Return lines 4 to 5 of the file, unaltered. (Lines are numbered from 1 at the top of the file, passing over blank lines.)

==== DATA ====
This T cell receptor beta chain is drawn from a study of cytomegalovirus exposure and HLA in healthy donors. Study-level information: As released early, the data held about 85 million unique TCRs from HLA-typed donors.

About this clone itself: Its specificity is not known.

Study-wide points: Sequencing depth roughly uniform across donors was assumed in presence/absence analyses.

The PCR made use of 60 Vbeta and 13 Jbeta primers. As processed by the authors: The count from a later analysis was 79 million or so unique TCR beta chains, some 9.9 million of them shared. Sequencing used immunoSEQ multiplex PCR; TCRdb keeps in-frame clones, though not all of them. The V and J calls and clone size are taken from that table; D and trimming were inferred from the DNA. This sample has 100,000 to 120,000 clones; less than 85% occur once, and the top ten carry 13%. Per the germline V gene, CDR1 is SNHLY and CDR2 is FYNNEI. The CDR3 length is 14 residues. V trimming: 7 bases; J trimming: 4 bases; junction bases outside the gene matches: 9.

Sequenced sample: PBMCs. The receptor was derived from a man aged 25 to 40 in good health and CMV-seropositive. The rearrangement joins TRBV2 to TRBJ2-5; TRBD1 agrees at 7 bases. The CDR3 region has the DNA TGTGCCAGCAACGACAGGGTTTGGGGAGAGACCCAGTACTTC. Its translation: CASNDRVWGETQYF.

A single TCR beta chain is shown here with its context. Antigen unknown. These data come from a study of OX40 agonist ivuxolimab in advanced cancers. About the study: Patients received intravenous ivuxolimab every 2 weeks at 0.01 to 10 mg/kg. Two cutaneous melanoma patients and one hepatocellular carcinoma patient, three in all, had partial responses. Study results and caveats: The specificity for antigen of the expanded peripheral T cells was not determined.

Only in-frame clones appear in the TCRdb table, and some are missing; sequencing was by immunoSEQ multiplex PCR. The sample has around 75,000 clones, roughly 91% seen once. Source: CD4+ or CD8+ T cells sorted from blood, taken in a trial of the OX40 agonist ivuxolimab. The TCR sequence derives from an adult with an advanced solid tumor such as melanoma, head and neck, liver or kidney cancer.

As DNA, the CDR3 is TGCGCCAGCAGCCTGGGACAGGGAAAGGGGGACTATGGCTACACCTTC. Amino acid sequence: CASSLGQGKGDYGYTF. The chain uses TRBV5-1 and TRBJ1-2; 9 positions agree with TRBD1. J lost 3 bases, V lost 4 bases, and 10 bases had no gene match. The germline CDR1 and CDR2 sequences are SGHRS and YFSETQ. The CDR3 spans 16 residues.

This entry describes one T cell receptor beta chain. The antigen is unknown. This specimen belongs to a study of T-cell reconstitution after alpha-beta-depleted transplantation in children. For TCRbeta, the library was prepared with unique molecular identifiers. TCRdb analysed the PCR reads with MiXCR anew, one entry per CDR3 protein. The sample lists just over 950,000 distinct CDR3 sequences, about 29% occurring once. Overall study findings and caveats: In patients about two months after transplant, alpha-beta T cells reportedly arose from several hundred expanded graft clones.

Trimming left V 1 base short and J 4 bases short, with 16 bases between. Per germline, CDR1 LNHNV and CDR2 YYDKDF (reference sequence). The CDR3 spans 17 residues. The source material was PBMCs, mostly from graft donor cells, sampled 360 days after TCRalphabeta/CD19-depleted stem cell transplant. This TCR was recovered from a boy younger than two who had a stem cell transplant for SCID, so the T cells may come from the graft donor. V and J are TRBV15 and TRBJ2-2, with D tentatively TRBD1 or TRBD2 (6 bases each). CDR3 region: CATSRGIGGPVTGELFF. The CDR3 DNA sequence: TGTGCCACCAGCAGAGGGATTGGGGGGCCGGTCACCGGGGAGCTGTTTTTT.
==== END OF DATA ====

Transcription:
The PCR made use of 60 Vbeta and 13 Jbeta primers. As processed by the authors: The count from a later analysis was 79 million or so unique TCR beta chains, some 9.9 million of them shared. Sequencing used immunoSEQ multiplex PCR; TCRdb keeps in-frame clones, though not all of them. The V and J calls and clone size are taken from that table; D and trimming were inferred from the DNA. This sample has 100,000 to 120,000 clones; less than 85% occur once, and the top ten carry 13%. Per the germline V gene, CDR1 is SNHLY and CDR2 is FYNNEI. The CDR3 length is 14 residues. V trimming: 7 bases; J trimming: 4 bases; junction bases outside the gene matches: 9.

Sequenced sample: PBMCs. The receptor was derived from a man aged 25 to 40 in good health and CMV-seropositive. The rearrangement joins TRBV2 to TRBJ2-5; TRBD1 agrees at 7 bases. The CDR3 region has the DNA TGTGCCAGCAACGACAGGGTTTGGGGAGAGACCCAGTACTTC. Its translation: CASNDRVWGETQYF.